Emma Calvé, born Rosa Emma Calvet (August 15, 1858 – January 6, 1942), was a French operatic soprano. Calvé was probably the most famous French female opera singer of the Belle Époque. She had an international career, singing regularly at the Metropolitan Opera House, New York, and the Royal Opera House, London.
Calvé was born on August 15, 1858, in Decazeville, Aveyron. Her father, Justin Calvet, was a civil engineer. Spending at first her childhood in Spain with ther parents, then was sent to several convent schools at Roquefort and Tournemire, both in Aveyron. After her parents' divorce, she moved with her mother to Paris. She attempted to enter the Paris Conservatory, while studying singing with Jules Puget. She learnt music in Paris with Mathilde Marchesi, a retired German mezzo-soprano and Manuel García. She made a tour of Italy, where she saw the then-famous actress Eleonora Duse, whose impersonations deeply impressed the young singer. She trained herself in stage craft as well as gesture, closely observing Duse's performances.
Calvé died on January 6, 1942, at Montpellier, Hérault. She had a tragic end of life, very lonely, forgotten and ruined. She is buried in Millau. Her voice is preserved in a number of recordings made between 1902 and 1920.
Her operatic debut occurred on September 23, 1881, in Gounod's Faust at Brussels' La Monnaie. Later she sang at La Scala in Milan, and also at the principal theatres of Naples, Rome, and Florence.
Returning to Paris in 1891, she created the part of Suzel in L'amico Fritz by Pietro Mascagni, playing and singing the role later at Rome. Because of her great success in it, she was chosen to appear as Santuzza in the French premiere of Cavalleria rusticana, which was viewed as one of her greatest parts. She repeated her success in it in London. Her next triumph was Bizet's Carmen. Before beginning the study of this part, she went to Spain, learned the Spanish dances, mingled with the people and patterned her characterization after the cigarette girls whom she watched at their work and at play. In 1894, she made her appearance in the role at the Opéra-Comique, Paris. The city's opera-goers immediately hailed her as the greatest Carmen that had ever appeared, a verdict other cities would later echo. She had had many famous predecessors in the role, including Adelina Patti, Minnie Hauk and Célestine Galli-Marié, but critics and musicians agreed that in Calvé they had found their ideal of Bizet's cigarette girl of Seville.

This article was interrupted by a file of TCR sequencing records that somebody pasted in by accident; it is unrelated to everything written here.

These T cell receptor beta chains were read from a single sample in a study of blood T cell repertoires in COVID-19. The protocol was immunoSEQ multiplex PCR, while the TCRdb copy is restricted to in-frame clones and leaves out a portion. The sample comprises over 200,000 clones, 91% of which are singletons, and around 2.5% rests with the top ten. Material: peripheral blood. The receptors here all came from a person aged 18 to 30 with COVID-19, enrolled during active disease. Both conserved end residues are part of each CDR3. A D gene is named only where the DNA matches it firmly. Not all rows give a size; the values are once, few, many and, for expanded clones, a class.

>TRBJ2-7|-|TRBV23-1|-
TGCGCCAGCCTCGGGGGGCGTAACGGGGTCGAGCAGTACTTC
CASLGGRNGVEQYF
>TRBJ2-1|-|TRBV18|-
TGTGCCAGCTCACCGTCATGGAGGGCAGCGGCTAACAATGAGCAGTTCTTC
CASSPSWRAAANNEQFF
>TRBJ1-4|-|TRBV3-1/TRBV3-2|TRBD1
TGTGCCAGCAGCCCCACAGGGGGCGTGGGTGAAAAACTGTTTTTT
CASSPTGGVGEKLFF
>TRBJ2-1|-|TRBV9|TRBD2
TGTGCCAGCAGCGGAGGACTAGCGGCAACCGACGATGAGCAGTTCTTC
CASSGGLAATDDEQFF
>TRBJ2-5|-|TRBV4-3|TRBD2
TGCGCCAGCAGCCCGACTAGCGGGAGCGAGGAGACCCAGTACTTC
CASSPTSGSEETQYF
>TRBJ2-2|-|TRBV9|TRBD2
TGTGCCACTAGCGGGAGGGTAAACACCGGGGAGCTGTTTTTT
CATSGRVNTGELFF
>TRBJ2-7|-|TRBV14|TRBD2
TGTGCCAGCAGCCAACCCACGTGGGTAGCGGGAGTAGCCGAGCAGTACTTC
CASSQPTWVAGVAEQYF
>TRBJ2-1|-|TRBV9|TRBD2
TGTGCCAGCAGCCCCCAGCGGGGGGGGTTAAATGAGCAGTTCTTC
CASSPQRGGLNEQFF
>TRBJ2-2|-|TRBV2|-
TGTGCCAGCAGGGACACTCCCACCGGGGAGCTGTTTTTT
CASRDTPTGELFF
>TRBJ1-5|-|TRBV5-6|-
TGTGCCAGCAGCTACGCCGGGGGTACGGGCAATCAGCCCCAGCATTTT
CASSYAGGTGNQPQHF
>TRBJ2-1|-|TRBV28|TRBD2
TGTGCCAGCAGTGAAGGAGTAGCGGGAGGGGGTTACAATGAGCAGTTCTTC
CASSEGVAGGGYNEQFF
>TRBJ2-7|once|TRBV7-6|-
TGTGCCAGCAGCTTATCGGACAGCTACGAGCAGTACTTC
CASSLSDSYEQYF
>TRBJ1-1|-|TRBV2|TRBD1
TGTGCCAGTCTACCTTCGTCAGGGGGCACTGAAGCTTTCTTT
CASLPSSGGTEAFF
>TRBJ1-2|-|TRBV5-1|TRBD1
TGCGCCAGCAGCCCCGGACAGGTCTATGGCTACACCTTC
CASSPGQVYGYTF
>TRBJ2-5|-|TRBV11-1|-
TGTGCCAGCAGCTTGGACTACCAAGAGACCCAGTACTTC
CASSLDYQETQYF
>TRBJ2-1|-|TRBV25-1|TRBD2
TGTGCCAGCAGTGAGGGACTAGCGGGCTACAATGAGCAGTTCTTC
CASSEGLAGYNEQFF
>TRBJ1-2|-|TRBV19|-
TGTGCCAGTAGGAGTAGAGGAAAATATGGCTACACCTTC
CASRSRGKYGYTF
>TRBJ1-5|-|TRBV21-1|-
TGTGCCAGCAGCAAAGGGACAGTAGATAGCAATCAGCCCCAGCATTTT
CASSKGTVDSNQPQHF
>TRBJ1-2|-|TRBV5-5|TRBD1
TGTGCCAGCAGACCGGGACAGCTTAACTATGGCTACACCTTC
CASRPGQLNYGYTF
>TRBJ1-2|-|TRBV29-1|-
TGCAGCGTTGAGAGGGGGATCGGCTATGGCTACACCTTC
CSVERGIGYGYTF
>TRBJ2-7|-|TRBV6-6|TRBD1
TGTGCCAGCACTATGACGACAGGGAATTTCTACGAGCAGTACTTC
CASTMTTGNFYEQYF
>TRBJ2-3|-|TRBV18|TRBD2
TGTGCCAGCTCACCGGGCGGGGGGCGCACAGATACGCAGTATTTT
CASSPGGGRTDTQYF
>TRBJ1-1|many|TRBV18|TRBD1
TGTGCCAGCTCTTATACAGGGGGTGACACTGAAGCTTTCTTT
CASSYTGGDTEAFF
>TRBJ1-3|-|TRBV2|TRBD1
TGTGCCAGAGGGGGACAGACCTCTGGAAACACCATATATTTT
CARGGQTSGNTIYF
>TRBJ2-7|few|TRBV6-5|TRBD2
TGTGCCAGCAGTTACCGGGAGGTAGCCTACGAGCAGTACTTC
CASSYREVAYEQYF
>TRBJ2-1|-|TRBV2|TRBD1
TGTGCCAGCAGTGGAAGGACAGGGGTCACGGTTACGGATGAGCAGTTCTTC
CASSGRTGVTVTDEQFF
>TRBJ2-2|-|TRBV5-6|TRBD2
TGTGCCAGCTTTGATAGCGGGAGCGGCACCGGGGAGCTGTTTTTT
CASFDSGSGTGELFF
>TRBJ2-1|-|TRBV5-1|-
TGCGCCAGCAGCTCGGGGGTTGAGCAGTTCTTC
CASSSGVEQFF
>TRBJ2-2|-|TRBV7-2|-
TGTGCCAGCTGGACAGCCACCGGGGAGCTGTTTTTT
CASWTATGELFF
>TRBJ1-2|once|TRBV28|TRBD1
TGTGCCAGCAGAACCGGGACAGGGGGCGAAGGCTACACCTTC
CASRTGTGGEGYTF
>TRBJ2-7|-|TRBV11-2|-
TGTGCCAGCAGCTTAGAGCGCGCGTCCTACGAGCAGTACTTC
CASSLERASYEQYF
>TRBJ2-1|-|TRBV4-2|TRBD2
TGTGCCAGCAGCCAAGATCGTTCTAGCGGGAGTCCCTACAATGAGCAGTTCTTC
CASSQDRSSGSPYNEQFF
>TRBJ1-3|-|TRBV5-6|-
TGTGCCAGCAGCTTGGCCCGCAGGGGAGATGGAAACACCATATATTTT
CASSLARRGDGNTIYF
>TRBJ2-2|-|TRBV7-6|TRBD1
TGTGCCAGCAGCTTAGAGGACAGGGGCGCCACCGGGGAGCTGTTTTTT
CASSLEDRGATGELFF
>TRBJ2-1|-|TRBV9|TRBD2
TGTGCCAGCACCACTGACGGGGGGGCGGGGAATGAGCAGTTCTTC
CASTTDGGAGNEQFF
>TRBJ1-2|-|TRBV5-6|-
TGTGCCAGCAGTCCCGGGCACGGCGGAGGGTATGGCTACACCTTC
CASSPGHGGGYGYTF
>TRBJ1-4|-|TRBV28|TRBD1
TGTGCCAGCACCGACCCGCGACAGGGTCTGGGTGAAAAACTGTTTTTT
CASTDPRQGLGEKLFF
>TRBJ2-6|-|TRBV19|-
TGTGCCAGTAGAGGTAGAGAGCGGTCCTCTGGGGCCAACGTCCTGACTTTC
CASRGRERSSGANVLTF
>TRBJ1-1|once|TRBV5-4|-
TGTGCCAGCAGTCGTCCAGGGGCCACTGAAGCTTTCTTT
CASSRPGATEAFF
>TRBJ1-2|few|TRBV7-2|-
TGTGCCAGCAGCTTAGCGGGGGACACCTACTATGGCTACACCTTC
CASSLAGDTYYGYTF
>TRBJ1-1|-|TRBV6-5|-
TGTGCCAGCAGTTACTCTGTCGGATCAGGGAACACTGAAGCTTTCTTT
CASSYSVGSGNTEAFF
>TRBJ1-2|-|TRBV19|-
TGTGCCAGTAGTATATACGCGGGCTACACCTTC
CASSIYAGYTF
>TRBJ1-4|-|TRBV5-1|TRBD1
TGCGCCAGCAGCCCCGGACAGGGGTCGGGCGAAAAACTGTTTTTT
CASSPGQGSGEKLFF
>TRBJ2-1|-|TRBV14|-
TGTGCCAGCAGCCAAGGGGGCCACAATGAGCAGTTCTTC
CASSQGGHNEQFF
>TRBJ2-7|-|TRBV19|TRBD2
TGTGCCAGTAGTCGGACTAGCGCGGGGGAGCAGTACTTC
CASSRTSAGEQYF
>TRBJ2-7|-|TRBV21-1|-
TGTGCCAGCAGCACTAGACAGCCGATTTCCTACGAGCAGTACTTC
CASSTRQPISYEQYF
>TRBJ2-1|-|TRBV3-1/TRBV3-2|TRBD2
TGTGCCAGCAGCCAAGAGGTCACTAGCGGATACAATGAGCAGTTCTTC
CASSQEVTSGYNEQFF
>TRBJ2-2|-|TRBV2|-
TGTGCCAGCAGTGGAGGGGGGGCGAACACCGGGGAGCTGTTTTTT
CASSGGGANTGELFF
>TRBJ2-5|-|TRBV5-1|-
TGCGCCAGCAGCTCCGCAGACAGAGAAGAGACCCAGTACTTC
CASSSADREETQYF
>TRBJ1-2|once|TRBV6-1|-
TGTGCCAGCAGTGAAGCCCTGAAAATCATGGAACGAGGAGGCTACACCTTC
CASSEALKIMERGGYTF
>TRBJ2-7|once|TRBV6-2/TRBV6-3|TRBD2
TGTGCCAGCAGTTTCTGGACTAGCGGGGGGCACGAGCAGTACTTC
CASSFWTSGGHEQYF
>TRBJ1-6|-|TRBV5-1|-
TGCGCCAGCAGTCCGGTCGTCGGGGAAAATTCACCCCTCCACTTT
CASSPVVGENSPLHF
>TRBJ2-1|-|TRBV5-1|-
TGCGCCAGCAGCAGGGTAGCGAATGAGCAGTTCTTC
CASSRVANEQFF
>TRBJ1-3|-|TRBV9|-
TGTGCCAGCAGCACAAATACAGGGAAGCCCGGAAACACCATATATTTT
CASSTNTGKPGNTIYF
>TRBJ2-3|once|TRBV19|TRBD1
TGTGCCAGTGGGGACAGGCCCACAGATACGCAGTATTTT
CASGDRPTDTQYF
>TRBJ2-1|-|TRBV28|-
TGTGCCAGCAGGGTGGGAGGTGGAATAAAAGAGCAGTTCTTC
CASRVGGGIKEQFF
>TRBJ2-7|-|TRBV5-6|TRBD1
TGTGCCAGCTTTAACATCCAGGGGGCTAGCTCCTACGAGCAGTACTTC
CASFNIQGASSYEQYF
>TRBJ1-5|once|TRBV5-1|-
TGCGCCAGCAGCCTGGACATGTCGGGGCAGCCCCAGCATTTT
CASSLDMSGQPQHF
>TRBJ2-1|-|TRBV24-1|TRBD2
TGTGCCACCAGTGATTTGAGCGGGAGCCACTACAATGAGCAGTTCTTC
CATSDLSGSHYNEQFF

Calvé first appeared in America in the season of 1893–1894 as Mignon. She would make regular visits to the country, both in grand opera and in concert tours. After making her Metropolitan Opera debut as Santuzza, she went on to appear a total of 261 times with the company between 1893 and 1904. She created the part of Anita, which was written for her, in Massenet's La Navarraise in London in 1894 and sang Sapho in an opera written by the same composer.
She sang Ophélie in Ambroise Thomas's Hamlet in Paris in 1899, but the part was not suited to her and she dropped it. She appeared with success in many roles, among them, as the Countess in The Marriage of Figaro, the title role in Félicien David's Lalla-Rookh, as Pamina in The Magic Flute, and as Camille in Hérold's Zampa, but she is best known as Carmen.
Calvé developed an interest in the paranormal and was once engaged to the occult author Jules Bois.
In the winter of 1893/1894 the Swiss-born American artist Adolfo Müller-Ury (1862–1947) executed a life-size portrait of her standing full-length in a green-blue dress, wearing an opera cloak of white and gold with a sable edge, clutching American Beauty roses. It is now lost, but a pastel he made of her in March 1894 has been discovered in a London private collection.
The following story on Emma Calvé was written by Willa Cather and
published on June 6, 1897, in The Home Monthly.
Note: The Home Monthly was a monthly women's magazine published in Pittsburgh, Pennsylvania in the late 19th century. When The Home Monthly was established in 1896, it hired Willa Cather as the managing editor of the magazine. Cather oversaw the publication of 12 issues of the magazine between June 1896 and July 1897. A number of Cather's short stories were published in the magazine during her tenure. The Home Monthly ceased publication in 1900.